Buhler: I'm a literalist, but I think the problem is that most of the people ... are camping out with things that the Bible doesn't even really say. One of the things that Jesus got after the Pharisees and castigated them for was teaching the precepts of Man as if they were the commandments of God. I think that's where there's a lot of difficulty with religion. God really gave us some fairly simple principles. When he had the chance all he gave us was ten commandments. (Chuckles) That's certainly not the whole scope of what he's conveyed to us but I think that fundamentally what God has considered important and what Jesus taught was important were very basic principles and what most religious groups have done is added to that--their sensitivities over how you dress or how you talk or whether you drink or don't drink and so forth, that the Bible doesn't really support.
One of the things I enjoy is traveling and visiting different groups of Christians around the world and it's fascinating, even in the former Soviet Union during the time of the Iron Curtain, that here were these precious, committed, courageous Christians who were willing to risk their lives for their faith. That's how precious it was to them, but they had these [conflicts] with one another over something like the celebration of the Lord's Supper. Some of them thought there ought to be foot washing, some of them didn't and they'd have these horrendous battles. You know they were willing to die with one another, linking arms in prison, over the fact of Christ.
I think that's just a human thing. Every group tends to think that some of the other issues that are important to them ought to be dividing issues. I think that's what's turned a lot of people off.
Cosmik: I can't agree with you more. I've read a lot, the Bible, the Old Testament and I recently read a book on the life of St. Paul that advanced that the reason Christianity split off from it's Judaic roots is that St. Paul said you didn't have to be circumcised anymore.
Cosmik: Stuff like that I find fascinating. Again people camping out with their version of the truth, as you say, it's very hard to talk to them about some kinds of things.
Buhler: And it's so unnecessary. You know, the fundamentals, whether you should murder or not, and certain issues of fundamental morality and so forth are clear because they are not only spelled out in the Scripture, but they are repeated over and over again. But most of the conflict that occurs in groups is not over those fundamentals. It's over other stuff.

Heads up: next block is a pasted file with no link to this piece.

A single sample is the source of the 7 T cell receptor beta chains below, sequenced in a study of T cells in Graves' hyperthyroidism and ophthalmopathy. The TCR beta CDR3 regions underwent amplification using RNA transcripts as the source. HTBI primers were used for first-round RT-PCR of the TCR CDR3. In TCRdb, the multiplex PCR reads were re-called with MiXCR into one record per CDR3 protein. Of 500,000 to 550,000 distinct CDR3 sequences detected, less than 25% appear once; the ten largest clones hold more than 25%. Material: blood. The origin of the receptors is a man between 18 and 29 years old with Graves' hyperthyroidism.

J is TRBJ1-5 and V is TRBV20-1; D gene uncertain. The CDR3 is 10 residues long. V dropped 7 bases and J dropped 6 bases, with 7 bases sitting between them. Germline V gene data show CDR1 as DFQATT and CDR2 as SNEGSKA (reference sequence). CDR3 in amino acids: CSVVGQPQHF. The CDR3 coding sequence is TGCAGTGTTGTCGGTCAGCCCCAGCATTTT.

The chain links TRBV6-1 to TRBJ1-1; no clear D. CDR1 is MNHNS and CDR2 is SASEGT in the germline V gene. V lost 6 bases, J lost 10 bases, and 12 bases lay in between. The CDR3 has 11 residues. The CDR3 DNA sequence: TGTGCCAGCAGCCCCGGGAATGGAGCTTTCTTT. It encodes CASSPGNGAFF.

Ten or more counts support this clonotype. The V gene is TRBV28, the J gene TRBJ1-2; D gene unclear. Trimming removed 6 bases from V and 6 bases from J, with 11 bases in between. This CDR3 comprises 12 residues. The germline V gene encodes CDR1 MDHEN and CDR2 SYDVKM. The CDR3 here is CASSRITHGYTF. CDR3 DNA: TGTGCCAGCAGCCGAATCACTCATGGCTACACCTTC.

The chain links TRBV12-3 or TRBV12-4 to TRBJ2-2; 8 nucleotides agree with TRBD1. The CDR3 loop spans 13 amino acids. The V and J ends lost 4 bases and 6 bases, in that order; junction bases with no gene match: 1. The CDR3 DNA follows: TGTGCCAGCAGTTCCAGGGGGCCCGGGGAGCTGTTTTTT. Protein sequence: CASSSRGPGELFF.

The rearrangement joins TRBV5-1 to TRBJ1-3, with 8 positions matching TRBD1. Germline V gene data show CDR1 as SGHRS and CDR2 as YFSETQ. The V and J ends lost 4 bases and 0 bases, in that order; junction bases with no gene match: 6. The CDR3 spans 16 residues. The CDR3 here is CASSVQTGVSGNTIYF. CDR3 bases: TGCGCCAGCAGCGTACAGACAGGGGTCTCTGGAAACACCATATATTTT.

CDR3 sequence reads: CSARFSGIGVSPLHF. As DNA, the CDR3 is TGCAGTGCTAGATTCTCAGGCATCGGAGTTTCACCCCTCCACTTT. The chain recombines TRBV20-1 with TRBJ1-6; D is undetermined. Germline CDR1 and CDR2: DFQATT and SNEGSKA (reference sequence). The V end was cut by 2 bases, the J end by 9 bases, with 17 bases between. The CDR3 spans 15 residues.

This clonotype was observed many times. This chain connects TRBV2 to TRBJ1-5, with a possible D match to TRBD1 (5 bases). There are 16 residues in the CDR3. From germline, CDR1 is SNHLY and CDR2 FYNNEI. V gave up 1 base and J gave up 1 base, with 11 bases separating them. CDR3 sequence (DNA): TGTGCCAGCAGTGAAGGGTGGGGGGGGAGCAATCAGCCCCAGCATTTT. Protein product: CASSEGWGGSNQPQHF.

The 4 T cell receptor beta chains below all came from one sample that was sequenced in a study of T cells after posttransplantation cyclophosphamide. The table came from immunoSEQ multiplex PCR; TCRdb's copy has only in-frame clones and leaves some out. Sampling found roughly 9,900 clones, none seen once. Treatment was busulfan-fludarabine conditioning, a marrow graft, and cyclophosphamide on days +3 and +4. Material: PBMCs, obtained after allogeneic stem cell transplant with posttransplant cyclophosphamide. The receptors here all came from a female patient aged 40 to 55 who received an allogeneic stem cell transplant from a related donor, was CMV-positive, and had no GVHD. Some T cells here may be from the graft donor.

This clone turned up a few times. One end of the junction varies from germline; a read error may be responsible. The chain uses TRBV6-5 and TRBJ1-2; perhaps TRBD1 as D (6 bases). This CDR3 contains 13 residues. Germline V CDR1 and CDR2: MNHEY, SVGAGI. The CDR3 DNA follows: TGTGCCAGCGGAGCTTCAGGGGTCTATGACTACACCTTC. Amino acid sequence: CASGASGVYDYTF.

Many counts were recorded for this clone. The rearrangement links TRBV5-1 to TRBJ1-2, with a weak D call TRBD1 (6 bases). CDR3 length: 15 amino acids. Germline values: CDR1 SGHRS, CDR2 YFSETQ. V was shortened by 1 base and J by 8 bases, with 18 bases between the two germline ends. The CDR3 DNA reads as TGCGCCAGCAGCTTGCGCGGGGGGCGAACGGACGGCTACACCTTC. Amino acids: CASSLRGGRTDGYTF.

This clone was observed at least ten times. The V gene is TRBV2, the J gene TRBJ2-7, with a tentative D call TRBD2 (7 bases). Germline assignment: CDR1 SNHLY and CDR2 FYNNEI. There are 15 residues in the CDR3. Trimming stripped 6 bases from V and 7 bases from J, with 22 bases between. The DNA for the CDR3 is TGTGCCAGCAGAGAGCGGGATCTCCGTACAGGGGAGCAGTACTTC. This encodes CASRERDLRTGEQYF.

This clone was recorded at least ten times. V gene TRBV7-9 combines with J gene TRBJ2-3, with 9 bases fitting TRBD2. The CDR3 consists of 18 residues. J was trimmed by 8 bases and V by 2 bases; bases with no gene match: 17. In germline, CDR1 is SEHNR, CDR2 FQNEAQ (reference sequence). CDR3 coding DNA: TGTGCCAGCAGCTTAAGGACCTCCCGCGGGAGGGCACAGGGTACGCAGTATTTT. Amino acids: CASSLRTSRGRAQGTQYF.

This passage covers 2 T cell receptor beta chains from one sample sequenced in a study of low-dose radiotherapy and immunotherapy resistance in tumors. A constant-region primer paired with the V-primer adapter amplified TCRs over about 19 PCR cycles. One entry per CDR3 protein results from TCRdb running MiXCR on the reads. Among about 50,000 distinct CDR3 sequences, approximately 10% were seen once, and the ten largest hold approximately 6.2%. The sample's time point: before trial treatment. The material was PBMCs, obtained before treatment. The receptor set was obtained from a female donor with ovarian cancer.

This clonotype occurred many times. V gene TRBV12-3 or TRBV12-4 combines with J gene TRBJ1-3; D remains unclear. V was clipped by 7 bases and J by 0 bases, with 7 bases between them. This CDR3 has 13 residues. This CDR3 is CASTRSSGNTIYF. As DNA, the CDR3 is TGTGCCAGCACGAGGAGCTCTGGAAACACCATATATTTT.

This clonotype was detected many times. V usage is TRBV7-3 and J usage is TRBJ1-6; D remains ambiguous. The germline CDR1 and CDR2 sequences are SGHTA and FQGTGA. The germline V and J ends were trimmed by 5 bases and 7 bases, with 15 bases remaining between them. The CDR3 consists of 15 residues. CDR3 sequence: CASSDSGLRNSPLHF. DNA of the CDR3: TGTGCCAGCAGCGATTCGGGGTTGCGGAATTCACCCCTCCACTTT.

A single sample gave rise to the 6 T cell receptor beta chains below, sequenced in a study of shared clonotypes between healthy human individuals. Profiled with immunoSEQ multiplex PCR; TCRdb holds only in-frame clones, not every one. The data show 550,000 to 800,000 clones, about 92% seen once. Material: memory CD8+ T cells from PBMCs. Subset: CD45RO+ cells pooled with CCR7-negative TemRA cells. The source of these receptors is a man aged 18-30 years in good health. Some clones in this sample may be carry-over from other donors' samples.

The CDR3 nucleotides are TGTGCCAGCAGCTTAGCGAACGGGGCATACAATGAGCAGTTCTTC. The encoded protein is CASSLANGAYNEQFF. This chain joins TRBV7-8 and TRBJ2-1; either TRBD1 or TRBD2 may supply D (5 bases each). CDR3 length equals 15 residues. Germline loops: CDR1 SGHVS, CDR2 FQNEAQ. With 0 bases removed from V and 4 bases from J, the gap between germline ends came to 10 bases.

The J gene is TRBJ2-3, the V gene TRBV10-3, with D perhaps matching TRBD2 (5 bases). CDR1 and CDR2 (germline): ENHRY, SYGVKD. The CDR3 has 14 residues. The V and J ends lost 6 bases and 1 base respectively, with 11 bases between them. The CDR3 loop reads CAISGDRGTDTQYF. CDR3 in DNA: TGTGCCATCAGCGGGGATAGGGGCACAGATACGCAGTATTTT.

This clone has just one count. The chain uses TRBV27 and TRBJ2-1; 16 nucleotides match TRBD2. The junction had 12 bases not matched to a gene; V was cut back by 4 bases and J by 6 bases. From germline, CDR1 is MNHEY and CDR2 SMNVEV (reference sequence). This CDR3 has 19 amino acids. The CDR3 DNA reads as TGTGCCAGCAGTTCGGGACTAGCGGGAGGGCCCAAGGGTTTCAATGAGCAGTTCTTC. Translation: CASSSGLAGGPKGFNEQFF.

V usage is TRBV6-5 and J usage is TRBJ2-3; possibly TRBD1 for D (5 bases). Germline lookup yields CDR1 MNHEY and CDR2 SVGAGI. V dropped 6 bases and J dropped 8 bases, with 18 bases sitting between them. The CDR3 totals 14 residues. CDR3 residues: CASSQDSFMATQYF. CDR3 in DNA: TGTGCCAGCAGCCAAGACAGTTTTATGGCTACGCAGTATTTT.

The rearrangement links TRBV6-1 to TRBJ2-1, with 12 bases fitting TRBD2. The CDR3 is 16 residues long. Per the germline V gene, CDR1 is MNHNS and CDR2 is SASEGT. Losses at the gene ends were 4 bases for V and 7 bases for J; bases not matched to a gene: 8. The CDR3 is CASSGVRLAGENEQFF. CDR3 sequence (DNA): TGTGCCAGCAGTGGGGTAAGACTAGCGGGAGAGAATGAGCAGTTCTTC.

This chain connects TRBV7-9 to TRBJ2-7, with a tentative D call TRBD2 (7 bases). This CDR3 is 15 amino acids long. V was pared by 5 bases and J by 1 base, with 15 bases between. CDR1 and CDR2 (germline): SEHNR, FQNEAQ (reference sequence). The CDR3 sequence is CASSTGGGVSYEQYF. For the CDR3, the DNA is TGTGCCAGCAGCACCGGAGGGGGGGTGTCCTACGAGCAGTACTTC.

That's the conflict we have with our parents, you know. (Chuckles) Mom and Dad think it's evil to do something that in the scope of history probably is not, but somehow that is what has resulted from their culture... I think the way to measure it is the spirit in which someone does something. In my mom's day, for anyone to wear anything other than a fully covered bathing suit, could only have been done in a spirit of trying to shock, a spirit of ultra sensuality. But my kids wear skimpy two-piece bathing suits to church bathing parties and they are not doing it in a spirit of being a jezebel. They are doing it in the same spirit that my mom did with virtually everything covered. In fact in her day polite Christian kids even though they were fully covered didn't go swimming together.
To mistake the spirit in which it is done which is the same, with that which is seen warned from a different time, different era, different culture I think is very tragic. That's really what a lot of conflict is all about. And it's really powerful especially if someone's gone through a real time of spiritual renewal in their life or maybe an initial time of spiritual explosion. It's sort of like the love songs we all loved in high school. The first time you fell in love and really had somebody who was the object of your love. There is nothing quite like those love songs from that era. That's the language of our romance.
Cosmik: As a deejay I'm right with you on that.
Buhler: Hearing a heavy metal band do a romance song doesn't do it for me, but to my kids that's their romance.
Cosmik: That's their idiom!
Buhler: It's too bad that people think there's something inherently deficient about the new generation's language of romance, but I think that's what a lot of conflict in faith has been all about. A lot of it is just pride, a lot of it is just people. Certainly we all want to be right, but [some] want to be more right than somebody else, those becoming issues to be more right about. It's very sad to me, I circulate in a broad number of different expressions of faith and they've all got it! I don't think there's a religious group around that doesn't have that human problem.